Nebraska to drop lawsuit over transgender bathroom policy

By The Associated Press | Posted - Mar. 17, 2017 at 10:48 a.m.

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LINCOLN, Neb. (AP) — Nebraska has asked to drop a 10-state lawsuit it led challenging the Obama administration's guidance on locker room and bathroom use by transgender students after the Trump administration ended the protection.

The Nebraska attorney general's office filed the request Thursday. Chief Deputy Attorney General David Bydalek said the U.S. Departments of Justice and Education withdrew the guidance last month, according to the Lincoln Journal Star ( ).

The Obama administration directed schools to allow transgender students to use restrooms and locker rooms according to their expressed gender. Those who didn't would have risked a loss of federal funding.

The Trump administration rescinded the guidance and left it to states and school districts to interpret federal anti-discrimination law and determine whether students should have access to restrooms in accordance with their expressed gender identity, and not just their sex at birth.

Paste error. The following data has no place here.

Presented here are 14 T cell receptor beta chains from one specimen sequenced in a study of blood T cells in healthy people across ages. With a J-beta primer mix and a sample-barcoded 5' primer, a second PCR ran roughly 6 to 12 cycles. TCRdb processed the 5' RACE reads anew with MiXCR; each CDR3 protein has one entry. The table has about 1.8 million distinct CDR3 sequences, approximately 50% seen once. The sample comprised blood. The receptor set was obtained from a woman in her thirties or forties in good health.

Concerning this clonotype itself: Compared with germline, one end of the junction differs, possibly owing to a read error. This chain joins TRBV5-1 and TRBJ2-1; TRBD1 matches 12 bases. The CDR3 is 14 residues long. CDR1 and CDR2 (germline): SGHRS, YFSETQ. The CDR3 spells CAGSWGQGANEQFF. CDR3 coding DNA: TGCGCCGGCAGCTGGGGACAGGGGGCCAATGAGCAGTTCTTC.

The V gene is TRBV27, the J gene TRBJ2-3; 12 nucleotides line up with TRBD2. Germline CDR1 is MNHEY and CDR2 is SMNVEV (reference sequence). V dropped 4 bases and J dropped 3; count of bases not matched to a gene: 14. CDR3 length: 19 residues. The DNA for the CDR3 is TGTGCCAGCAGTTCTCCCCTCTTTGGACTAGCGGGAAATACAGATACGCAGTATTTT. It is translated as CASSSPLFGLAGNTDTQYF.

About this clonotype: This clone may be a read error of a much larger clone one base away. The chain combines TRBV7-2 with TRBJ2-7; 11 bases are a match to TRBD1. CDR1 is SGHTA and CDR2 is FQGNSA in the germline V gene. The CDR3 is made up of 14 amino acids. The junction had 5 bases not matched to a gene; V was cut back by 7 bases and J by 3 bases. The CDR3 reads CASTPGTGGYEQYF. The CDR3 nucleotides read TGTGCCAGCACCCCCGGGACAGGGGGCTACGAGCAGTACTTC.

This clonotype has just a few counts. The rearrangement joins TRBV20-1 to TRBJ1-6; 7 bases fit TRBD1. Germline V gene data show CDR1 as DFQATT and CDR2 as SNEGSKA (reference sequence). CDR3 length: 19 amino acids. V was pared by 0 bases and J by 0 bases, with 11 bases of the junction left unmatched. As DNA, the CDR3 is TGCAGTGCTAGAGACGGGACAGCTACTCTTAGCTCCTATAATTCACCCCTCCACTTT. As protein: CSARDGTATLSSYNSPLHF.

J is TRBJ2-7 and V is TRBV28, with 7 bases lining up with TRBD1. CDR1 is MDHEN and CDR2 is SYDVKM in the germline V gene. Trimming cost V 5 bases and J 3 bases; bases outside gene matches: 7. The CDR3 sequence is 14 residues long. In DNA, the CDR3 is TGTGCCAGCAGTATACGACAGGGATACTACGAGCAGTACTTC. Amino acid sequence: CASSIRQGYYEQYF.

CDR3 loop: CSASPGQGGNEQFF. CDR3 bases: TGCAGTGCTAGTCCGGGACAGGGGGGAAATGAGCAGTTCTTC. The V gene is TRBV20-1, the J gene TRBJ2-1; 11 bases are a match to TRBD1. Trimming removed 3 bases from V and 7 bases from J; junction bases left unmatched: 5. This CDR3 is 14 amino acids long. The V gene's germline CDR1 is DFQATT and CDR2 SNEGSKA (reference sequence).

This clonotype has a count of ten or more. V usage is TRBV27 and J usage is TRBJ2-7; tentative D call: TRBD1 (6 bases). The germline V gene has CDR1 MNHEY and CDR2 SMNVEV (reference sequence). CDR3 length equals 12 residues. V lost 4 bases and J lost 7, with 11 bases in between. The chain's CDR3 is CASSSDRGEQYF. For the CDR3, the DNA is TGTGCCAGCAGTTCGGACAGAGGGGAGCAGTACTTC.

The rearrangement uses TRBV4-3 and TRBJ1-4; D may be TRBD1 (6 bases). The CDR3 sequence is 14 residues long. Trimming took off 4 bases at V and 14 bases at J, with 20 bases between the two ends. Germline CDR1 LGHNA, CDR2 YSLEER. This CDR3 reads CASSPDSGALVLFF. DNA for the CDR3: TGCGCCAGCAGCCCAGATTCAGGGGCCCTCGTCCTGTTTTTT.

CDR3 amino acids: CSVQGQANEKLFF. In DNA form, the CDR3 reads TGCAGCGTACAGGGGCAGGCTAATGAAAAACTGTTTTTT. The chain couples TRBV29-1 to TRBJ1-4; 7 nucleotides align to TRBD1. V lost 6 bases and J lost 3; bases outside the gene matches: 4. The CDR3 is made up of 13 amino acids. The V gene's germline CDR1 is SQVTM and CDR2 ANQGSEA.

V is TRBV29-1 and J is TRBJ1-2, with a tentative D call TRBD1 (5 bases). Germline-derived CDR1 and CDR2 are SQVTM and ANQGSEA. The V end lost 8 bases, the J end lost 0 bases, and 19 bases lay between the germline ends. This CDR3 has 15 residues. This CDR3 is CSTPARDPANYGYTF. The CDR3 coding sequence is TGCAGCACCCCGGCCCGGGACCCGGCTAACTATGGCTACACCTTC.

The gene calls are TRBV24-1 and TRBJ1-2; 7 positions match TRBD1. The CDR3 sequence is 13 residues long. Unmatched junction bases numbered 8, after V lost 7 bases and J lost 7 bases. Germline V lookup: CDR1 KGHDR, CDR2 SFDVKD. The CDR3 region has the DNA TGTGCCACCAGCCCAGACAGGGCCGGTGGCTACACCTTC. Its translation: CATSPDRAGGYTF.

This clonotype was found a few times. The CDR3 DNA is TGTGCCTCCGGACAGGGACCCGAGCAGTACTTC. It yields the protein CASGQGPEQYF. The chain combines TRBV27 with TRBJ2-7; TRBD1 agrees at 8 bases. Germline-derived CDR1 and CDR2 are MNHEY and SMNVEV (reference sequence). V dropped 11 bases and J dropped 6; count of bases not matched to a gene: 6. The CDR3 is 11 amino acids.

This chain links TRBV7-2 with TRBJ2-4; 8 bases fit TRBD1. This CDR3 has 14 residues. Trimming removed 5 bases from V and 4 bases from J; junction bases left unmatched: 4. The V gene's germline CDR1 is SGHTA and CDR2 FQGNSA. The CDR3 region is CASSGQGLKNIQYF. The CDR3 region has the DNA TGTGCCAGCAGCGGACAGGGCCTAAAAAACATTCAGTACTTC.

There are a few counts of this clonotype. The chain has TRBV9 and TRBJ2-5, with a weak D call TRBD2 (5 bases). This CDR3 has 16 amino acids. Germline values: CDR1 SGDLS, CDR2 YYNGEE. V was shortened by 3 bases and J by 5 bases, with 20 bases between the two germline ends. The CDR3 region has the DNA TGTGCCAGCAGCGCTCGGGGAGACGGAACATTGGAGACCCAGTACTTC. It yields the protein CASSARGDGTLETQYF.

"The Department of Justice has restored the proper application of Title IX. Therefore, we dismissed our lawsuit," said Suzanne Gage, a spokeswoman for the Nebraska attorney general's office. "School districts will again have the freedom to fashion policies regarding sensitive privacy issues at the local level."

Nebraska filed the challenge in July. It was joined by Arkansas, Kansas, Michigan, Montana, North Dakota, Ohio, South Carolina, South Dakota and Wyoming.

The battle began to take shape when officials in Charlotte, North Carolina, passed a sweeping anti-discrimination ordinance that included a provision allowing transgender people to use restrooms corresponding to their gender identity. North Carolina lawmakers passed a law nullifying that ordinance and banning others like it.

Soon after, the Justice Department said the law violated the federal Civil Rights Act and said it couldn't be enforced. Then-U.S. Attorney General Loretta Lynch said North Carolina's law amounts to "state-sponsored discrimination" and is aimed at "a problem that doesn't exist."

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